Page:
The background is an ordinary brick wall. There is an old ten-speed bicycle leaned against it. It is hard to tell if it is brown or red in the photo. It is a tall, skinny bike. It has the kind of curled under handles that require the rider to lean forward. The wheels are thin with lots of spokes and a reflector.
My Mom picked this image and sent it to me. It was a good choice because it was an ordinary day but there are strong memories attached. The picture itself contains a powerful sense memory. I can feel it when I close my eyes. Some of what I remember is not about the picture, but the context surrounding it.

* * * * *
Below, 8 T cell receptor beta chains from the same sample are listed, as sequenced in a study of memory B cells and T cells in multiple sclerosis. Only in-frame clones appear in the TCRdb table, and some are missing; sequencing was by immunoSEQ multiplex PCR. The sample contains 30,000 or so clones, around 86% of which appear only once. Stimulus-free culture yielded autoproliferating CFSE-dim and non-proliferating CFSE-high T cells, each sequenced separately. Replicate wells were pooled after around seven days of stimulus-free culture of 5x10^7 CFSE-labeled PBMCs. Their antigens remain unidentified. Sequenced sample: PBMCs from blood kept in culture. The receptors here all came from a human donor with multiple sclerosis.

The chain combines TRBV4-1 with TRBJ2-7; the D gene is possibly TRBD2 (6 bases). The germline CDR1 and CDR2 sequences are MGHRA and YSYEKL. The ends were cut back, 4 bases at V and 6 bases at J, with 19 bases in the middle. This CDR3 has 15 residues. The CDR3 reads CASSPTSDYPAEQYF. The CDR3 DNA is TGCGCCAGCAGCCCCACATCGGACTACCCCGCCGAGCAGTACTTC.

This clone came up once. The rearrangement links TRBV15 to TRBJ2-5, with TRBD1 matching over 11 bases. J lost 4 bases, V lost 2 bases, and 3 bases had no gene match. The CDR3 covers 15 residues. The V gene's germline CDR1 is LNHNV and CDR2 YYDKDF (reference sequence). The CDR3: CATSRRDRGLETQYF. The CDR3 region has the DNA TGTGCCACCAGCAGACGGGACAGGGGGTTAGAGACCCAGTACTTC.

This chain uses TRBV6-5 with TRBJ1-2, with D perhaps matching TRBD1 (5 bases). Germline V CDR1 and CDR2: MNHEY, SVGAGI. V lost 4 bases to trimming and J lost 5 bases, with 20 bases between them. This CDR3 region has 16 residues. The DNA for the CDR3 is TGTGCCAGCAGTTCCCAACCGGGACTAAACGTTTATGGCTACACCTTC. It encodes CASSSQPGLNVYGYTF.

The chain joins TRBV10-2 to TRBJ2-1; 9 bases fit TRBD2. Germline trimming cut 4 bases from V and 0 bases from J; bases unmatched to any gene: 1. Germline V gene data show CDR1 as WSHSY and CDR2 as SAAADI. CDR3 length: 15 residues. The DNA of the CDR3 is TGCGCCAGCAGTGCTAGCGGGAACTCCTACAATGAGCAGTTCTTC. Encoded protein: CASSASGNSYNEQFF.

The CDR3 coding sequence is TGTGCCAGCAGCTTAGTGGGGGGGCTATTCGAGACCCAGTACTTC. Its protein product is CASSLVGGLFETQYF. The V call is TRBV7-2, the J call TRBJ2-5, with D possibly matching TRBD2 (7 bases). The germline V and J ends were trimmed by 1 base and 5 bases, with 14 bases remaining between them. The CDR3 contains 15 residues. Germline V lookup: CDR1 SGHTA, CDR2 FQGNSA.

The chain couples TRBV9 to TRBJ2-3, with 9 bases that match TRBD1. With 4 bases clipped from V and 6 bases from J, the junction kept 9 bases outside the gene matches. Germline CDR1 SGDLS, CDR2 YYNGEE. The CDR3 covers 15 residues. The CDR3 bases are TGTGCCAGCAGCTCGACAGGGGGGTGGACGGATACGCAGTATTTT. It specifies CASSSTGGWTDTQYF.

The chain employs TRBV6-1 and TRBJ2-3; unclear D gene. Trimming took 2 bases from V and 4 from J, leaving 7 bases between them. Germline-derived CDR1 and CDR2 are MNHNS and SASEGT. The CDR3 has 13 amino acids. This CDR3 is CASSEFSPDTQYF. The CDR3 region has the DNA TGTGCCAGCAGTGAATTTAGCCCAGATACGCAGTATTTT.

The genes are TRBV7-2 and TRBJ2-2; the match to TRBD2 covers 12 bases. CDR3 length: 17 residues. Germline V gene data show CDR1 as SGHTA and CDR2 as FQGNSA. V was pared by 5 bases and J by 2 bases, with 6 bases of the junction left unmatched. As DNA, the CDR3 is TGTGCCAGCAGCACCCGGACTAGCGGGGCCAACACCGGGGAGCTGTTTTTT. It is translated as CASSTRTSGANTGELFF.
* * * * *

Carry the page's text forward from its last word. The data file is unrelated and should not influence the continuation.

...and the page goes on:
The picture was taken early in the morning after feeding the kitten. We wanted to take her picture so we went outside to get better light. The memory is so powerful in my mind that I feel myself painting in a great deal of depth and detail. I think most of the memory is real, but of course I think that. A memory of a memory of a memory must have flaws all along the way. I suppose what matters is what I think I remember. It was extremely hot. I could smell the heat on the dirt in my Uncle Kelly’s little garden. The dry grass stretches across the yard but the ditch behind the back fence was full of green weeds and vines with purple flowers on it. I used to feed those purple flowers to the rabbit “Cherry Eyes.” I don’t know if the bicycle belonged to my step-sister Donna, or to my Uncle Kelly. I think it was brown and it belonged to Kelly. I don’t think we had the red one yet. I think she got that the next year.